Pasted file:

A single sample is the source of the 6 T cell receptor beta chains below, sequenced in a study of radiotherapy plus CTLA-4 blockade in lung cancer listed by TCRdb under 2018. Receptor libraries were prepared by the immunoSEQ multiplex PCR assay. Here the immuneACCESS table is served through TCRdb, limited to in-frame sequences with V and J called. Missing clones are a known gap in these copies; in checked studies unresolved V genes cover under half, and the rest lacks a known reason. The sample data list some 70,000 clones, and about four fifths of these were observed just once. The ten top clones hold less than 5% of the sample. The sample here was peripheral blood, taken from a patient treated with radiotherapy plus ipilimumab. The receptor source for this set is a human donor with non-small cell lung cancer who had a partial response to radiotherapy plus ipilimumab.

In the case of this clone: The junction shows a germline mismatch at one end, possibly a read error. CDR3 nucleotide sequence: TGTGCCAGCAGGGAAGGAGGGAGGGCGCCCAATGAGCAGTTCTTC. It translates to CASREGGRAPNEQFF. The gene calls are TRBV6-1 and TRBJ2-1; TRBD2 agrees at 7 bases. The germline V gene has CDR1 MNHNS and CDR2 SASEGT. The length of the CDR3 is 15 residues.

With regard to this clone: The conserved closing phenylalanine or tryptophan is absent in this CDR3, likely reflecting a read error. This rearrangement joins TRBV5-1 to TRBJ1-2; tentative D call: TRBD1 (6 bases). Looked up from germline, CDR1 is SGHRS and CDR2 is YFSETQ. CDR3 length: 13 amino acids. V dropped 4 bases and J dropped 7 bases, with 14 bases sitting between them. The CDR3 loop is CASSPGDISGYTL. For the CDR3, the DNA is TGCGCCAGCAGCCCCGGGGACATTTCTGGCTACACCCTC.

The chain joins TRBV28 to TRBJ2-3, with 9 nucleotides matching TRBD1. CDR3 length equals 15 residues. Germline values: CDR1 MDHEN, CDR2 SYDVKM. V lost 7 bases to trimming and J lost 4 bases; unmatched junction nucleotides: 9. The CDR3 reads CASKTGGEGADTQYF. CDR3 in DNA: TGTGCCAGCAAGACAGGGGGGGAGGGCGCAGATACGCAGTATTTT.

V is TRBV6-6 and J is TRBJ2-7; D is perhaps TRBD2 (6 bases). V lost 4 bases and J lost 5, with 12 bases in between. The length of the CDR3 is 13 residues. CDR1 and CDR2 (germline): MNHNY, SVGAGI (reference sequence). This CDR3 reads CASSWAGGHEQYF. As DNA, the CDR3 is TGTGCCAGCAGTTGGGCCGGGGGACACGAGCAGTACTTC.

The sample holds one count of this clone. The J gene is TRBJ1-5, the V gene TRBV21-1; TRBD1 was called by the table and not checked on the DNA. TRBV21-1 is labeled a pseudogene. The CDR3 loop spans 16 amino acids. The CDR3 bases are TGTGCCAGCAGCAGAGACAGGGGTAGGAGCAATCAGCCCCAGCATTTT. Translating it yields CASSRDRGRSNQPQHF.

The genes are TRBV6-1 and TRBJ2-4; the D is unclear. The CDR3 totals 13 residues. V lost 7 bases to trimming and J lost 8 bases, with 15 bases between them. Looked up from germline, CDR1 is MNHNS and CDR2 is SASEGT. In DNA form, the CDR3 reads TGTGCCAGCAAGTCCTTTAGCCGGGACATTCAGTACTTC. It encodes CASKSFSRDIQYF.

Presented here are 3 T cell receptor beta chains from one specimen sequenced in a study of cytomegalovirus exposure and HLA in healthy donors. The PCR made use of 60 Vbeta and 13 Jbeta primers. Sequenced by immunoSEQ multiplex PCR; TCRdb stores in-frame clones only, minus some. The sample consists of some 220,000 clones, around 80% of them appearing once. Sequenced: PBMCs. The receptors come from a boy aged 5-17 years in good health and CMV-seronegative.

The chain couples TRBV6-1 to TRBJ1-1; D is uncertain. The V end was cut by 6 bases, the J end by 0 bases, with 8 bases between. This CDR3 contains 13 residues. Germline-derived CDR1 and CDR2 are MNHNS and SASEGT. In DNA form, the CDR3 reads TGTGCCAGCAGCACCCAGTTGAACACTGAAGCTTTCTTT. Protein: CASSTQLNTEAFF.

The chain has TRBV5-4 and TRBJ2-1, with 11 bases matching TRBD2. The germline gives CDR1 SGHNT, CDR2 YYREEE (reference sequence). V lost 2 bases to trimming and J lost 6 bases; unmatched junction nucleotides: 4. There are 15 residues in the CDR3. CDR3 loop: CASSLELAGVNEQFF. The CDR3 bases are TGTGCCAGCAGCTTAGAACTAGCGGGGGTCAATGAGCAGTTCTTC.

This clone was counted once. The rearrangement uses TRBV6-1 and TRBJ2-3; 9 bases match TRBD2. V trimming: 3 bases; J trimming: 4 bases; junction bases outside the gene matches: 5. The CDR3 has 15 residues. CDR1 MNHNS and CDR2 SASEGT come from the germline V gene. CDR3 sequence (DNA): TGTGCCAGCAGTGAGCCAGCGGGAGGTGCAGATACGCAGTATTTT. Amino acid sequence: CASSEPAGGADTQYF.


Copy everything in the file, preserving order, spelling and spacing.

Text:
A single sample is the source of the 6 T cell receptor beta chains below, sequenced in a study of radiotherapy plus CTLA-4 blockade in lung cancer listed by TCRdb under 2018. Receptor libraries were prepared by the immunoSEQ multiplex PCR assay. Here the immuneACCESS table is served through TCRdb, limited to in-frame sequences with V and J called. Missing clones are a known gap in these copies; in checked studies unresolved V genes cover under half, and the rest lacks a known reason. The sample data list some 70,000 clones, and about four fifths of these were observed just once. The ten top clones hold less than 5% of the sample. The sample here was peripheral blood, taken from a patient treated with radiotherapy plus ipilimumab. The receptor source for this set is a human donor with non-small cell lung cancer who had a partial response to radiotherapy plus ipilimumab.

In the case of this clone: The junction shows a germline mismatch at one end, possibly a read error. CDR3 nucleotide sequence: TGTGCCAGCAGGGAAGGAGGGAGGGCGCCCAATGAGCAGTTCTTC. It translates to CASREGGRAPNEQFF. The gene calls are TRBV6-1 and TRBJ2-1; TRBD2 agrees at 7 bases. The germline V gene has CDR1 MNHNS and CDR2 SASEGT. The length of the CDR3 is 15 residues.

With regard to this clone: The conserved closing phenylalanine or tryptophan is absent in this CDR3, likely reflecting a read error. This rearrangement joins TRBV5-1 to TRBJ1-2; tentative D call: TRBD1 (6 bases). Looked up from germline, CDR1 is SGHRS and CDR2 is YFSETQ. CDR3 length: 13 amino acids. V dropped 4 bases and J dropped 7 bases, with 14 bases sitting between them. The CDR3 loop is CASSPGDISGYTL. For the CDR3, the DNA is TGCGCCAGCAGCCCCGGGGACATTTCTGGCTACACCCTC.

The chain joins TRBV28 to TRBJ2-3, with 9 nucleotides matching TRBD1. CDR3 length equals 15 residues. Germline values: CDR1 MDHEN, CDR2 SYDVKM. V lost 7 bases to trimming and J lost 4 bases; unmatched junction nucleotides: 9. The CDR3 reads CASKTGGEGADTQYF. CDR3 in DNA: TGTGCCAGCAAGACAGGGGGGGAGGGCGCAGATACGCAGTATTTT.

V is TRBV6-6 and J is TRBJ2-7; D is perhaps TRBD2 (6 bases). V lost 4 bases and J lost 5, with 12 bases in between. The length of the CDR3 is 13 residues. CDR1 and CDR2 (germline): MNHNY, SVGAGI (reference sequence). This CDR3 reads CASSWAGGHEQYF. As DNA, the CDR3 is TGTGCCAGCAGTTGGGCCGGGGGACACGAGCAGTACTTC.

The sample holds one count of this clone. The J gene is TRBJ1-5, the V gene TRBV21-1; TRBD1 was called by the table and not checked on the DNA. TRBV21-1 is labeled a pseudogene. The CDR3 loop spans 16 amino acids. The CDR3 bases are TGTGCCAGCAGCAGAGACAGGGGTAGGAGCAATCAGCCCCAGCATTTT. Translating it yields CASSRDRGRSNQPQHF.

The genes are TRBV6-1 and TRBJ2-4; the D is unclear. The CDR3 totals 13 residues. V lost 7 bases to trimming and J lost 8 bases, with 15 bases between them. Looked up from germline, CDR1 is MNHNS and CDR2 is SASEGT. In DNA form, the CDR3 reads TGTGCCAGCAAGTCCTTTAGCCGGGACATTCAGTACTTC. It encodes CASKSFSRDIQYF.

Presented here are 3 T cell receptor beta chains from one specimen sequenced in a study of cytomegalovirus exposure and HLA in healthy donors. The PCR made use of 60 Vbeta and 13 Jbeta primers. Sequenced by immunoSEQ multiplex PCR; TCRdb stores in-frame clones only, minus some. The sample consists of some 220,000 clones, around 80% of them appearing once. Sequenced: PBMCs. The receptors come from a boy aged 5-17 years in good health and CMV-seronegative.

The chain couples TRBV6-1 to TRBJ1-1; D is uncertain. The V end was cut by 6 bases, the J end by 0 bases, with 8 bases between. This CDR3 contains 13 residues. Germline-derived CDR1 and CDR2 are MNHNS and SASEGT. In DNA form, the CDR3 reads TGTGCCAGCAGCACCCAGTTGAACACTGAAGCTTTCTTT. Protein: CASSTQLNTEAFF.

The chain has TRBV5-4 and TRBJ2-1, with 11 bases matching TRBD2. The germline gives CDR1 SGHNT, CDR2 YYREEE (reference sequence). V lost 2 bases to trimming and J lost 6 bases; unmatched junction nucleotides: 4. There are 15 residues in the CDR3. CDR3 loop: CASSLELAGVNEQFF. The CDR3 bases are TGTGCCAGCAGCTTAGAACTAGCGGGGGTCAATGAGCAGTTCTTC.

This clone was counted once. The rearrangement uses TRBV6-1 and TRBJ2-3; 9 bases match TRBD2. V trimming: 3 bases; J trimming: 4 bases; junction bases outside the gene matches: 5. The CDR3 has 15 residues. CDR1 MNHNS and CDR2 SASEGT come from the germline V gene. CDR3 sequence (DNA): TGTGCCAGCAGTGAGCCAGCGGGAGGTGCAGATACGCAGTATTTT. Amino acid sequence: CASSEPAGGADTQYF.